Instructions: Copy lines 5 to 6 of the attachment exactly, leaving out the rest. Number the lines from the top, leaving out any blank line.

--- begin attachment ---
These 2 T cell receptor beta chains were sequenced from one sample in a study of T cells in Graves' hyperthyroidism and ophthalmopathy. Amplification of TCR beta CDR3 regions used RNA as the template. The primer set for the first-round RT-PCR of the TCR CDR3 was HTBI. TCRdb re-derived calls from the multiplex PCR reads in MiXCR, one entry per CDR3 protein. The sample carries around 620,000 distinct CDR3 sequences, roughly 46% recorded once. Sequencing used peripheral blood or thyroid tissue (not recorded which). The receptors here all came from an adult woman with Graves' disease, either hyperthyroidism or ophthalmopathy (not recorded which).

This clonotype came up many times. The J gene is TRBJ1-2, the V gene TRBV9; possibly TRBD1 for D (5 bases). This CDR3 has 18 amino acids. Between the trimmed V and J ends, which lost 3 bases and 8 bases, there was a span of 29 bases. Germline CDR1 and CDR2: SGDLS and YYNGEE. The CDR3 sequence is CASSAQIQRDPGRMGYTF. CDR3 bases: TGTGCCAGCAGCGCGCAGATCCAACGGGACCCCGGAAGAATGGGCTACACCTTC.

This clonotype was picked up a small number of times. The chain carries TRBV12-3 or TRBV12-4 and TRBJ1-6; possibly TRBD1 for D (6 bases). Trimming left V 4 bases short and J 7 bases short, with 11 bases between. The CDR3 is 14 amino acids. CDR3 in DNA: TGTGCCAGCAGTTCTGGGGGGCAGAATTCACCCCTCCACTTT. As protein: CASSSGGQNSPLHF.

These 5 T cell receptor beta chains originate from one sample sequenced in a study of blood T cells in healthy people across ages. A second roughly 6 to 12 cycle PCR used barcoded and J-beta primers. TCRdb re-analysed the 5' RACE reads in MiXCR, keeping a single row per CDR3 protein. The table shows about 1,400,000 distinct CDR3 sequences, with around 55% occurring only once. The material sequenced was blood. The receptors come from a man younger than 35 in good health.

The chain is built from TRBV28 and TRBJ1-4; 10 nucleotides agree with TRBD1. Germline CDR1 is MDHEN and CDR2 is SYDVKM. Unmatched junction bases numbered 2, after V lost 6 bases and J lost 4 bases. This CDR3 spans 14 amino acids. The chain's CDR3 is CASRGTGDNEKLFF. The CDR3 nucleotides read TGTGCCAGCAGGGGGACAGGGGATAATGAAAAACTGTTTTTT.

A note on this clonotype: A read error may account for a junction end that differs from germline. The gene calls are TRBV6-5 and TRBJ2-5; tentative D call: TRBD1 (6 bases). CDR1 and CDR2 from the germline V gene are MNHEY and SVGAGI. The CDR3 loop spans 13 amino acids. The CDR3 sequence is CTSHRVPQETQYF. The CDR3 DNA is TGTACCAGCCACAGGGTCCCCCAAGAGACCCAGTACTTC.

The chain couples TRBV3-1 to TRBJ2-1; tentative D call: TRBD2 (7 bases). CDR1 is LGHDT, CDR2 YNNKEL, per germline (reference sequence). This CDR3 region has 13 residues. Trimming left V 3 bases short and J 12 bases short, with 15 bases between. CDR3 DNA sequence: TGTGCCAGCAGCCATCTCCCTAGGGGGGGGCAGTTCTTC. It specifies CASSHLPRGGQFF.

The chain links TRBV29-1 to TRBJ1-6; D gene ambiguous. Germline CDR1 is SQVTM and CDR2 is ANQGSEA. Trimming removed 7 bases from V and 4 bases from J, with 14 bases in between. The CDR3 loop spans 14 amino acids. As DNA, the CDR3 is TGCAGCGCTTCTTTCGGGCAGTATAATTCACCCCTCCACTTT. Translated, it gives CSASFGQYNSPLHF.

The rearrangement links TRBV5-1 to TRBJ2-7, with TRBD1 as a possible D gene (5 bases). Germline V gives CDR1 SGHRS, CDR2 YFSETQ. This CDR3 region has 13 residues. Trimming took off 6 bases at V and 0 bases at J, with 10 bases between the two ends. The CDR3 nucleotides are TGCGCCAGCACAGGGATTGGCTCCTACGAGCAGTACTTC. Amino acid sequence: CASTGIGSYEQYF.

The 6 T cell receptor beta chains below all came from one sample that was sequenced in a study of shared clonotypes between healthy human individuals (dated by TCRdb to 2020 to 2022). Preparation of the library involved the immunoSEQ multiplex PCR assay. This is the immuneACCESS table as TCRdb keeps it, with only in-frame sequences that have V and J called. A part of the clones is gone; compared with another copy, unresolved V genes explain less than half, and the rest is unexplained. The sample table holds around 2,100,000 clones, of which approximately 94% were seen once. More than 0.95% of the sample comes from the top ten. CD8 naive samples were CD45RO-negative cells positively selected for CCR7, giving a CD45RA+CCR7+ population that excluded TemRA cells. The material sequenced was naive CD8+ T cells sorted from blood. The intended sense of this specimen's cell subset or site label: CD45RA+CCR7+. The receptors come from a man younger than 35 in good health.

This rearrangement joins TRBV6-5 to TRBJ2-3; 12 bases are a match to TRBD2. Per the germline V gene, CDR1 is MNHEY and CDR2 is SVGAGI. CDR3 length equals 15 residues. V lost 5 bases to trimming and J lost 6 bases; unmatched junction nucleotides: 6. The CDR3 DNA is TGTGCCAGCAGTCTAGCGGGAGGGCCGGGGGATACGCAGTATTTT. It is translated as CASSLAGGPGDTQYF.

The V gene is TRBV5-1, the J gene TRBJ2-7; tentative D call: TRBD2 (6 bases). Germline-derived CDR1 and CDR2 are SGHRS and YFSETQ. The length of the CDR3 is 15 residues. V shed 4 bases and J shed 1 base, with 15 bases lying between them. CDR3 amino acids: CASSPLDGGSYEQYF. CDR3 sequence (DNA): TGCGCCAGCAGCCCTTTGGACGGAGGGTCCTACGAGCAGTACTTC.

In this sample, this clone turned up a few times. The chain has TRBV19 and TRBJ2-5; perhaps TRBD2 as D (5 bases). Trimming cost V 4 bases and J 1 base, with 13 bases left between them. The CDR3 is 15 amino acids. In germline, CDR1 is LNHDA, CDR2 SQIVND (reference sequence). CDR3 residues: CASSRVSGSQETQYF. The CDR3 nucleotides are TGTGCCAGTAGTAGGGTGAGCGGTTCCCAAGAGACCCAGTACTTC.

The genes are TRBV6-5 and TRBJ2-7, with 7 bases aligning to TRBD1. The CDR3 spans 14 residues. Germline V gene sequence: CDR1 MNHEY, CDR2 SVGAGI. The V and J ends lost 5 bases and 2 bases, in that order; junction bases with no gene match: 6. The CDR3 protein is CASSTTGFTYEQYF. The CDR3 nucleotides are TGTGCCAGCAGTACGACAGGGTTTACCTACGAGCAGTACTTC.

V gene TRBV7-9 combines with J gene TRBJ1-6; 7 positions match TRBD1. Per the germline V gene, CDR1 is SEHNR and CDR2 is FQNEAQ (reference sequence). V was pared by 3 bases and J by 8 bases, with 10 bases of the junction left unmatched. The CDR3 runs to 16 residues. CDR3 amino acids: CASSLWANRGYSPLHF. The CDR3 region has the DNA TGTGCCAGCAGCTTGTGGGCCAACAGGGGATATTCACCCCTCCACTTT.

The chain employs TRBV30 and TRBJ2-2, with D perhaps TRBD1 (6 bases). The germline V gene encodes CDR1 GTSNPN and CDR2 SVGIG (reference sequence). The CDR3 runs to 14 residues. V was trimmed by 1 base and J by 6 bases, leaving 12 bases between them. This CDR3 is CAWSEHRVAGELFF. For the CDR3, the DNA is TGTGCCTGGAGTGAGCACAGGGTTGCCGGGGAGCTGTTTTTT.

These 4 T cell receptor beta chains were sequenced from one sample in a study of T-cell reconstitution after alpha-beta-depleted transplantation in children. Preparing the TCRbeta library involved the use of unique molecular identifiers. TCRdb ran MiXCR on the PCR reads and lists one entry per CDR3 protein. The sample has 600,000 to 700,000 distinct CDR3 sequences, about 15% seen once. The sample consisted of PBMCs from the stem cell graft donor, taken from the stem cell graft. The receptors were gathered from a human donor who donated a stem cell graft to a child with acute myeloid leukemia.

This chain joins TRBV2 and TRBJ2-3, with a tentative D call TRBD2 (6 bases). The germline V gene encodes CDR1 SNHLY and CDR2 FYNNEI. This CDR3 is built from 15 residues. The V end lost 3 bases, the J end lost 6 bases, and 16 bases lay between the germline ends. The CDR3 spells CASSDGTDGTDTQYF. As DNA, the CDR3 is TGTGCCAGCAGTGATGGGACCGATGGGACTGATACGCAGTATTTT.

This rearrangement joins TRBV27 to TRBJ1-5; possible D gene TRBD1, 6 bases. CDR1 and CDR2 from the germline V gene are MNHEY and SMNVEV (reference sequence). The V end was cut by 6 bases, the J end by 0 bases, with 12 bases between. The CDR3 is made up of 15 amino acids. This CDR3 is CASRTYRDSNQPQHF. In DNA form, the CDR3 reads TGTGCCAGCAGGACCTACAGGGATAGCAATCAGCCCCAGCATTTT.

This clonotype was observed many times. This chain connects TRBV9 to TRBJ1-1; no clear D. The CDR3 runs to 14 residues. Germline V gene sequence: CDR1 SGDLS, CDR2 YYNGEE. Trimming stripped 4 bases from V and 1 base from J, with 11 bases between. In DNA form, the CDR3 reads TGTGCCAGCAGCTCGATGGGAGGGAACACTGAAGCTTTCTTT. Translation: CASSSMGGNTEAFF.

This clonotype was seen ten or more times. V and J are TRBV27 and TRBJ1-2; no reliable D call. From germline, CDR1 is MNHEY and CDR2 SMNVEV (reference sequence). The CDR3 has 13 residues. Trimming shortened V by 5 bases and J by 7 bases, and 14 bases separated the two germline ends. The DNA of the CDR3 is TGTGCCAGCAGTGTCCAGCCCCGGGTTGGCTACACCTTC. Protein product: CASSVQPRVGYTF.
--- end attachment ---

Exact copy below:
The chain is built from TRBV28 and TRBJ1-4; 10 nucleotides agree with TRBD1. Germline CDR1 is MDHEN and CDR2 is SYDVKM. Unmatched junction bases numbered 2, after V lost 6 bases and J lost 4 bases. This CDR3 spans 14 amino acids. The chain's CDR3 is CASRGTGDNEKLFF. The CDR3 nucleotides read TGTGCCAGCAGGGGGACAGGGGATAATGAAAAACTGTTTTTT.

A note on this clonotype: A read error may account for a junction end that differs from germline. The gene calls are TRBV6-5 and TRBJ2-5; tentative D call: TRBD1 (6 bases). CDR1 and CDR2 from the germline V gene are MNHEY and SVGAGI. The CDR3 loop spans 13 amino acids. The CDR3 sequence is CTSHRVPQETQYF. The CDR3 DNA is TGTACCAGCCACAGGGTCCCCCAAGAGACCCAGTACTTC.